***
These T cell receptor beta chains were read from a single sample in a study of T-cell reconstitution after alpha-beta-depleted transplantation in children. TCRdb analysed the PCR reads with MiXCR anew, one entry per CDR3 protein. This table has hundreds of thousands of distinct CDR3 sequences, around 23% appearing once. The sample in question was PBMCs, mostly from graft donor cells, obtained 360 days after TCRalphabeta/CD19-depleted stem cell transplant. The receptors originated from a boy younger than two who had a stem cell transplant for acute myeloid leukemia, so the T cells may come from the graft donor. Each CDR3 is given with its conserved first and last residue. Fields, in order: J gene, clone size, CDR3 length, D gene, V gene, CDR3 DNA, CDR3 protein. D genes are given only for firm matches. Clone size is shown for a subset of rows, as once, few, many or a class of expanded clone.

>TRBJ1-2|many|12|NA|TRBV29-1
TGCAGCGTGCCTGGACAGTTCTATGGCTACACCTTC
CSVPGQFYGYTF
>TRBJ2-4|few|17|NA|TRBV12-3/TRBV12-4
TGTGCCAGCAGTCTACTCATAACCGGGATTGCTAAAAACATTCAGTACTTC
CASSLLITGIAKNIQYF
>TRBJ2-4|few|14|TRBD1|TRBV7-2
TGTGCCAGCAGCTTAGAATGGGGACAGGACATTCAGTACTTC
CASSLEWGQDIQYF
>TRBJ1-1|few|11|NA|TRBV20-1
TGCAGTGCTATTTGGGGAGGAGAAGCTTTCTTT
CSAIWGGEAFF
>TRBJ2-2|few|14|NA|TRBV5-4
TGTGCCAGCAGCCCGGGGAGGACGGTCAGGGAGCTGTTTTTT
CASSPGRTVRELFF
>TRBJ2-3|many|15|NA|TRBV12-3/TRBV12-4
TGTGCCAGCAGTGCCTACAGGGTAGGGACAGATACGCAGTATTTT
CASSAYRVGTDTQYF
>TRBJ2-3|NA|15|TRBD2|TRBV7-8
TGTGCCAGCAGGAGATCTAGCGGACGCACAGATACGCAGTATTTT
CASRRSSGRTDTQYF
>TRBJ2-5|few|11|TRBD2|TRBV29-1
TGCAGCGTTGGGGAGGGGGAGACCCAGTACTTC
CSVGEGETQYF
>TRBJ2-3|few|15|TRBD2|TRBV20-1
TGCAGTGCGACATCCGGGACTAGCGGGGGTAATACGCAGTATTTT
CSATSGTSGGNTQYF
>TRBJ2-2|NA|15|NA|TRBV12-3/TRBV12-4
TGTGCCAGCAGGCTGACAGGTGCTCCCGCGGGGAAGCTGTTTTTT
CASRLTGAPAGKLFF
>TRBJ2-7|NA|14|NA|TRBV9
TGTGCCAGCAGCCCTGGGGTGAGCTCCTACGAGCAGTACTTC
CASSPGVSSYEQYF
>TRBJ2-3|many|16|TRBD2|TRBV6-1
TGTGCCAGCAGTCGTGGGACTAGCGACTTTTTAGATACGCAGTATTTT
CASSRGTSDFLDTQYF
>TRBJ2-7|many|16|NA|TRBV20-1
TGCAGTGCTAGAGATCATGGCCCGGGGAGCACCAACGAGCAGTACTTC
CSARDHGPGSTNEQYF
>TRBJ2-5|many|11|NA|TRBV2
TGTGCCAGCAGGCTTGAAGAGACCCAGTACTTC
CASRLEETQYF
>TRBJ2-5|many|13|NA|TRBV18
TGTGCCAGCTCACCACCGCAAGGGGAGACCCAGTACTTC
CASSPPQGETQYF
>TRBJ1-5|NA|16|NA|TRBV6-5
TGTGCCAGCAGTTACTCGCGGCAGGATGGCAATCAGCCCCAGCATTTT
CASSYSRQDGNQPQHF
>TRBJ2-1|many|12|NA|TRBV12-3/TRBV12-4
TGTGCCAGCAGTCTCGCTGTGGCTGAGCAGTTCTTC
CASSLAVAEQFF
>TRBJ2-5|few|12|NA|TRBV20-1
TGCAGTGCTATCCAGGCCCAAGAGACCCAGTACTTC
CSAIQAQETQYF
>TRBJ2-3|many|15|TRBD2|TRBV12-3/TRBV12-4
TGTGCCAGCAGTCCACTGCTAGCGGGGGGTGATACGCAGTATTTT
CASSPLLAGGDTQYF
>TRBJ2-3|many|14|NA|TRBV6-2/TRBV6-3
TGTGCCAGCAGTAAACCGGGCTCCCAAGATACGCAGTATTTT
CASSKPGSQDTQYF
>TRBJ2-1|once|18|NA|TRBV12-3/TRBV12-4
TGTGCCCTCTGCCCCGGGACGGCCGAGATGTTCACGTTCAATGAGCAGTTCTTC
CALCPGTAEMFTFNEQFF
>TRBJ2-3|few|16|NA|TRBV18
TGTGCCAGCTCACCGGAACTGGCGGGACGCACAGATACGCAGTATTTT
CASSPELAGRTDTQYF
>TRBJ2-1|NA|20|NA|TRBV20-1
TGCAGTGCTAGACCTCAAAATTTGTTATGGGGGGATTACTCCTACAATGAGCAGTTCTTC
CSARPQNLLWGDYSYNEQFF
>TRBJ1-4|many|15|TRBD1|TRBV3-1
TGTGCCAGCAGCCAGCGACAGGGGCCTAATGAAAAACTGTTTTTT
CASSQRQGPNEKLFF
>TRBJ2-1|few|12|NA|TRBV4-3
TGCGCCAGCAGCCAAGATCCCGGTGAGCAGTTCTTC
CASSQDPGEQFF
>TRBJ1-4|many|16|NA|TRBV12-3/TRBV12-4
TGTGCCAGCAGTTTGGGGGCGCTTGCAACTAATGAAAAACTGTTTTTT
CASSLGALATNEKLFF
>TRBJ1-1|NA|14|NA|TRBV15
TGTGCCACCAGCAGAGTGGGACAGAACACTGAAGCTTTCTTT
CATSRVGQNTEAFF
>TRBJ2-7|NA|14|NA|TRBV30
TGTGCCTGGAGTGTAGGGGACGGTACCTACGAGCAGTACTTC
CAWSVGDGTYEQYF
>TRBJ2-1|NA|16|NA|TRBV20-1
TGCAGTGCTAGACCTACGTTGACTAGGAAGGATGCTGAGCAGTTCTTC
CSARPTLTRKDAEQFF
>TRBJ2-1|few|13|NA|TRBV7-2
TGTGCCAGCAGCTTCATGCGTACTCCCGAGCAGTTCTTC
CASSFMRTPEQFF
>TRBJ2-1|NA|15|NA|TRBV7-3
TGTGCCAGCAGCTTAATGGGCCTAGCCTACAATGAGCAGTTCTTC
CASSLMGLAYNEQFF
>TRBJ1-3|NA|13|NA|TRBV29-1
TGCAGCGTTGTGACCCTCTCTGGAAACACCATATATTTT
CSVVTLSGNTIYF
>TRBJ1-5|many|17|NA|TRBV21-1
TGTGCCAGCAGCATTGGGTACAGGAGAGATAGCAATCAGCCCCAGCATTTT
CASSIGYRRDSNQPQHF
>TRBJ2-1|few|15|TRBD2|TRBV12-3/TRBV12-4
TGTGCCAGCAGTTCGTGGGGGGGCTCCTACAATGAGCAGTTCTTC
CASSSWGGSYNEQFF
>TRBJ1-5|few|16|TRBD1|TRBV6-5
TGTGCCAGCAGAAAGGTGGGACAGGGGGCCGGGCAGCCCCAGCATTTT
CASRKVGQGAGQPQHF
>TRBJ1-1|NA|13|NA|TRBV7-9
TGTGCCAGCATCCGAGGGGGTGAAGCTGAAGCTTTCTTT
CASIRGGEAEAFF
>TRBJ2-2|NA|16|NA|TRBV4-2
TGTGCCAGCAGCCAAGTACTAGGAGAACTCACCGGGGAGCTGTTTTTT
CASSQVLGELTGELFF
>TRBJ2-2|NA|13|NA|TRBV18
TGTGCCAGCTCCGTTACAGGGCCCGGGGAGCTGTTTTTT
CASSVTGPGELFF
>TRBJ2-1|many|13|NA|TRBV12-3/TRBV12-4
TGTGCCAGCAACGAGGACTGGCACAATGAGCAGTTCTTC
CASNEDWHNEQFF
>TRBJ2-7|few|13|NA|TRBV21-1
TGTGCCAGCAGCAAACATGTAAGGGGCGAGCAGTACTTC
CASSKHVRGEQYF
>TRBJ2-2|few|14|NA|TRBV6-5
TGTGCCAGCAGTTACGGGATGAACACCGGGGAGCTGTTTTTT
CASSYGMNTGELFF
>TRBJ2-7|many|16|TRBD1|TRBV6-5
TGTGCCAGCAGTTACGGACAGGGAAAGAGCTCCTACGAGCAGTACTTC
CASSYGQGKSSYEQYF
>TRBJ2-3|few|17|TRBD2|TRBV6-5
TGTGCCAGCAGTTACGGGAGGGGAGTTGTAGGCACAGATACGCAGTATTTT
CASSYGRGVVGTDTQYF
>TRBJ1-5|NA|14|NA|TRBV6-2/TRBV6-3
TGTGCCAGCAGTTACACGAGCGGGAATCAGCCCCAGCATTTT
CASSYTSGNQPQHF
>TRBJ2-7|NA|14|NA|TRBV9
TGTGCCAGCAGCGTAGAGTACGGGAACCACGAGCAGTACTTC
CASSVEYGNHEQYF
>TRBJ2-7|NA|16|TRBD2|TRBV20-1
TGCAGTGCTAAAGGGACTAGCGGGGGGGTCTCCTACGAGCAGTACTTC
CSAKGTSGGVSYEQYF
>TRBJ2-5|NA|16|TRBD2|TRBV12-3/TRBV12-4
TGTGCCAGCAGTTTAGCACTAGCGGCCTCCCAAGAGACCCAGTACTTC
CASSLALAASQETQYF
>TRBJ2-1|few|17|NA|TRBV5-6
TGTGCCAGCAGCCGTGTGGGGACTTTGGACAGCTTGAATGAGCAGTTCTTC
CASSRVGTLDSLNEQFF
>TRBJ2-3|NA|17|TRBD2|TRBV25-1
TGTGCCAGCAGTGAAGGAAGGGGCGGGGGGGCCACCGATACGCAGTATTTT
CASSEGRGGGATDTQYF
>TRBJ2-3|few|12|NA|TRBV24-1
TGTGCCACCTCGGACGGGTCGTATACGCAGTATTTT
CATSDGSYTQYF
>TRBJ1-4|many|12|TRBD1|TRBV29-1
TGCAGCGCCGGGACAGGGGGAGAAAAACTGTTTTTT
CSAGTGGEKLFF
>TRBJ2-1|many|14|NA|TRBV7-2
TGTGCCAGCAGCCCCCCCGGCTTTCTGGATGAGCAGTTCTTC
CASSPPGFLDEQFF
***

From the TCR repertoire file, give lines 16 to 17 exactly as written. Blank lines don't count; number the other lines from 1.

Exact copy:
CASSPGRTVRELFF
>TRBJ2-3|many|15|NA|TRBV12-3/TRBV12-4